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How many private wells are there in our region?

State and local governments do not regulate private wells, although counties’ health departments issue permits for new ones. So they can’t always track the number of wells there are, as some people tend to convert them for other uses such as farming, which does not require a permit. In addition, thousands of wells existed long before counties created databases to track them, said Brad King, supervisor of private sewage and water programs for the Warren County Combined Health District.

Warren County issues an average of 60 well permits per year, and has issued 11 so far in 2021, he said.

Montgomery County has about 15,000 private wells, based on the latest records from several years ago, and it issued 80 permits in 2020. It has issued five so far this year.

Clark County officials said they have no record of the total number of private wells that exist. But several years ago officials estimated as many as 22,000 household sewage treatment systems exist in the county, said Shannon M. Hackathorne of the Clark County Combined Health District. In most cases, homes with household sewage treatment systems also have private drinking water systems, she said.

The State of Ohio has 865,687 wells dating back to the early 1940s, according to the Ohio Department of Natural Resources. The agency said it does not keep track of which wells are still in use, and not all are used for drinking water.

‘Water sampling is a snapshot in time’

The Centers for Disease Control and Prevention recommends that well owners test their water at least once a year for various contaminants. But depending on which contaminants they test for, it might be best to sample twice a year, particularly if the well’s new, Hut said.

“Water sampling is a snapshot in time, so more testing will provide a clearer picture of what’s in the well,” he said.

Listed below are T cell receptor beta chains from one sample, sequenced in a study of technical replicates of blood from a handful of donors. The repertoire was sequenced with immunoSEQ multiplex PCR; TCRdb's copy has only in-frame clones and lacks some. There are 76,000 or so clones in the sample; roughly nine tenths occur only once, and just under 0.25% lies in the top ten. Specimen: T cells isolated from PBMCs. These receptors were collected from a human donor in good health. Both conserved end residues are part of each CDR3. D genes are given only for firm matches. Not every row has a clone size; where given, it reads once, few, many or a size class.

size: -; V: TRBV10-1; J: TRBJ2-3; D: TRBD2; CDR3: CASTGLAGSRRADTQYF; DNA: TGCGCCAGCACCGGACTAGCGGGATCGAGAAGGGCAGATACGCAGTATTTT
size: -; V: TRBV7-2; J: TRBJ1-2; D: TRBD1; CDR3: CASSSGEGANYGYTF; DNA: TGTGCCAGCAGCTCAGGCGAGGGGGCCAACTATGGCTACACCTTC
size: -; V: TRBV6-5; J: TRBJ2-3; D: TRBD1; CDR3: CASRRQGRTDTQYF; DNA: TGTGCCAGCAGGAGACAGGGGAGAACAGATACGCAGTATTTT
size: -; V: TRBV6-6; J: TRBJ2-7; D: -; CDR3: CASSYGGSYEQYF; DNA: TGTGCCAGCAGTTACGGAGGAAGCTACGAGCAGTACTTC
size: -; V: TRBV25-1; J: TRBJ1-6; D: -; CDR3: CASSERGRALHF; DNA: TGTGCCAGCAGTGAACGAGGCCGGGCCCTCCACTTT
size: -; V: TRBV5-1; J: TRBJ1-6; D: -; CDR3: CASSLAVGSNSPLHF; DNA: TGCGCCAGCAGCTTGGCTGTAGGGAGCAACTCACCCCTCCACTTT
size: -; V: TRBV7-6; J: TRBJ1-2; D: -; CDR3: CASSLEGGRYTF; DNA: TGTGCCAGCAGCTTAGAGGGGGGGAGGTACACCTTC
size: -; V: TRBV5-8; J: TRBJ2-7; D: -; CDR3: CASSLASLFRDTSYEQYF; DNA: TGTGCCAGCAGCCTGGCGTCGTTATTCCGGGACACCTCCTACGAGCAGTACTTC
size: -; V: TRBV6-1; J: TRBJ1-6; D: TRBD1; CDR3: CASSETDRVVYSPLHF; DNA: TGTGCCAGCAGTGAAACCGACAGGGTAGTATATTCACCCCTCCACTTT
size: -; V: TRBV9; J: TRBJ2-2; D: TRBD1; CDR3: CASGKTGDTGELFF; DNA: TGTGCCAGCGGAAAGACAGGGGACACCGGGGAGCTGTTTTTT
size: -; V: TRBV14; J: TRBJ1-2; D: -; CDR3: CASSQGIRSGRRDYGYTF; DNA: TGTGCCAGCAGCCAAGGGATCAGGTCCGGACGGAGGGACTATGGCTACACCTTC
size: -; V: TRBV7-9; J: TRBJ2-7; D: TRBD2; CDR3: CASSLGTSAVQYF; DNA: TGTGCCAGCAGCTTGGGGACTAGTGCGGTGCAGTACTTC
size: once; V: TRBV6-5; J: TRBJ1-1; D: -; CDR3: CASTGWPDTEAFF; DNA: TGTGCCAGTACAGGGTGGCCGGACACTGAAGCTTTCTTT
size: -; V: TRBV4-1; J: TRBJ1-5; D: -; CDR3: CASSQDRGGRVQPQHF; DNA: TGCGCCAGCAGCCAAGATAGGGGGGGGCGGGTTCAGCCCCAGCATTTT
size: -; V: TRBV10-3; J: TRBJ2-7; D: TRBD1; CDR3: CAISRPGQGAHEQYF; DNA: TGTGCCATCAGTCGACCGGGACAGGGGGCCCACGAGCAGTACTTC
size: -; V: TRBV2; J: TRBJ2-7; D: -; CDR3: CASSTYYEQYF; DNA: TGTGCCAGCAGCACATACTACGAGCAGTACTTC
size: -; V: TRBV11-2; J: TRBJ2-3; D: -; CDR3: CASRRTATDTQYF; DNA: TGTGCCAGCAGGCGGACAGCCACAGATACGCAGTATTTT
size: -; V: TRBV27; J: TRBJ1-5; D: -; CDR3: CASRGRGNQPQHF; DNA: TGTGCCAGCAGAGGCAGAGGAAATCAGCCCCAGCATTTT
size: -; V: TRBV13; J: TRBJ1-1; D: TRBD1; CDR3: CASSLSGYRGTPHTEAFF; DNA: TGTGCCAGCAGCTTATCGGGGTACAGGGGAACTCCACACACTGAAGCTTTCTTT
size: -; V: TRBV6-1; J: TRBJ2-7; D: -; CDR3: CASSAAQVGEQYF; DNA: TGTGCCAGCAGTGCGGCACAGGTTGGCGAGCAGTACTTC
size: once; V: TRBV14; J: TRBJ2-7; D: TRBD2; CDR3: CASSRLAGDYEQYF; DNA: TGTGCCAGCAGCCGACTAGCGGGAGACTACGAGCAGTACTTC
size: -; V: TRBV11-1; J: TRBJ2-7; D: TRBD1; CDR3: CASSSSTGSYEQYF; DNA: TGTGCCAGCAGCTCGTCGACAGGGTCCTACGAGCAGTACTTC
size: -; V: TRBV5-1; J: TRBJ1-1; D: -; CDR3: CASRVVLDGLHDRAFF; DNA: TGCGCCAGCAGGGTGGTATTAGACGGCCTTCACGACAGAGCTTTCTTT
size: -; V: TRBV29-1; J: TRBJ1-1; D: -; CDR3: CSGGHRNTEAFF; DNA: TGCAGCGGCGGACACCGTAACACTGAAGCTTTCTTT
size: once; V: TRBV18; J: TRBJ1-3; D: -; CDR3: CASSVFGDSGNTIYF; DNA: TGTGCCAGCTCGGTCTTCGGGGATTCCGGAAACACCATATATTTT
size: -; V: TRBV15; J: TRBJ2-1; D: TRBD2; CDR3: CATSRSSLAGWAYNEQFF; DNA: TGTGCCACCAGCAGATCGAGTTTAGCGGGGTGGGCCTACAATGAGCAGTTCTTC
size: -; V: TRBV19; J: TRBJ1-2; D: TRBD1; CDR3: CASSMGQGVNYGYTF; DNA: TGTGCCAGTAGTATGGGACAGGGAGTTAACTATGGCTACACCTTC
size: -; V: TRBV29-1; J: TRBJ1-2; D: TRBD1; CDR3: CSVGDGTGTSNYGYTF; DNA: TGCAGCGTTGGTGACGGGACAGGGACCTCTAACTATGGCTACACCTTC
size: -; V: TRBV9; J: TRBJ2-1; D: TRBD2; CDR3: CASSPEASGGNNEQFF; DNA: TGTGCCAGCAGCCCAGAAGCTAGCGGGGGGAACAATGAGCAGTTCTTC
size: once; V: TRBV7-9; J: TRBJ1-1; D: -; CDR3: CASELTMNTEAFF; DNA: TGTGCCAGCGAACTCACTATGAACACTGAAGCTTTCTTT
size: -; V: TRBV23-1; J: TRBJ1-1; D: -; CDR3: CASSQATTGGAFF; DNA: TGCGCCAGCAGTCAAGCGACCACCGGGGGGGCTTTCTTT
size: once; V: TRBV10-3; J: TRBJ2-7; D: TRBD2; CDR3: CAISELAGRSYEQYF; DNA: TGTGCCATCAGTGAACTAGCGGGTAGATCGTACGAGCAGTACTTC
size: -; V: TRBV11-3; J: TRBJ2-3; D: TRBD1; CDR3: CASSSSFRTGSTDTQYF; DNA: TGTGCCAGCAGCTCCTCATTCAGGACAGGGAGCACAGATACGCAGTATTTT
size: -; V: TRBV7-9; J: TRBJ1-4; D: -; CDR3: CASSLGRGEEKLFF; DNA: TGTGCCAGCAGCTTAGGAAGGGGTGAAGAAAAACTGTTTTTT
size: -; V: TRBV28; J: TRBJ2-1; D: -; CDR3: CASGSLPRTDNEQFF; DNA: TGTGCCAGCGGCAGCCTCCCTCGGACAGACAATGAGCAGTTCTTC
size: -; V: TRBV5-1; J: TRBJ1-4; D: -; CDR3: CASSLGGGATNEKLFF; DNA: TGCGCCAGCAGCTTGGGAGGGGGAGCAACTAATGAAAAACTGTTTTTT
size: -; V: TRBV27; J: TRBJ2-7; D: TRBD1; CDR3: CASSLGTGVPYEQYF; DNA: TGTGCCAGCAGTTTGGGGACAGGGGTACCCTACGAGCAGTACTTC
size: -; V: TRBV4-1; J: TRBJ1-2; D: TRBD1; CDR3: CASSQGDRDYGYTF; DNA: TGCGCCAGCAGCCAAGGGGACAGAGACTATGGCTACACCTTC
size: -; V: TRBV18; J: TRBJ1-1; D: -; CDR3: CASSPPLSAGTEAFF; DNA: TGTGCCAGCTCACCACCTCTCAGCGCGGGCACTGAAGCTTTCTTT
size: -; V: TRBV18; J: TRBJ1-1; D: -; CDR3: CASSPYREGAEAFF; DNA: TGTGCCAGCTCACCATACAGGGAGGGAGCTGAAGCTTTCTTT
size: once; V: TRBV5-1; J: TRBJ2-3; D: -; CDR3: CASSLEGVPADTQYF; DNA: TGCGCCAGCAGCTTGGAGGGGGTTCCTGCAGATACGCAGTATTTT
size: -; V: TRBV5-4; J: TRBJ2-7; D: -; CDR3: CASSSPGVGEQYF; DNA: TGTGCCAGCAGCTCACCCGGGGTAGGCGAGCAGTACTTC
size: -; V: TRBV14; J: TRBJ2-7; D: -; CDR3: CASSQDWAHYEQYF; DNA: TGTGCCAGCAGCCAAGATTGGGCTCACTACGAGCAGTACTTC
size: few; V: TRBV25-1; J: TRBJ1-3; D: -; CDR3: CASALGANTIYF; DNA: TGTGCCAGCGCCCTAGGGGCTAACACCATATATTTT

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Water quality can change with the seasons since groundwater tends to rise and fall between summer and winter, Hut said. Therefore, well owners who opt to test twice should collect samplings once in the summer and again in the winter to further define the water quality, he recommends.

Test regularly for these contaminants

Wells tend to get contaminated numerous ways, and a myriad of toxins can seep in. But experts such as hydrologist Mike Ekberg of the Miami Conservancy District recommend testing for these five contaminants regularly — bacteria, arsenic, nitrate, manganese and lead and copper.

Bacteria: Specifically, total coliform bacteria is one of the first tests well owners should have done, said Ekberg, manager for water resource monitoring and analysis at the Miami Conservancy District. Coliform bacteria are microbes found in warm-blooded animals’ digestive systems, in soil, on plants and in surface water, according to the CDC. A positive coliform test is an indicator that the well is vulnerable to contaminants at the surface that are seeping down into the aquifer. Total coliform bacteria themselves aren’t necessarily harmful. But they could be an indication that disease-causing bacteria called pathogens are finding their way into the well, Ekberg said.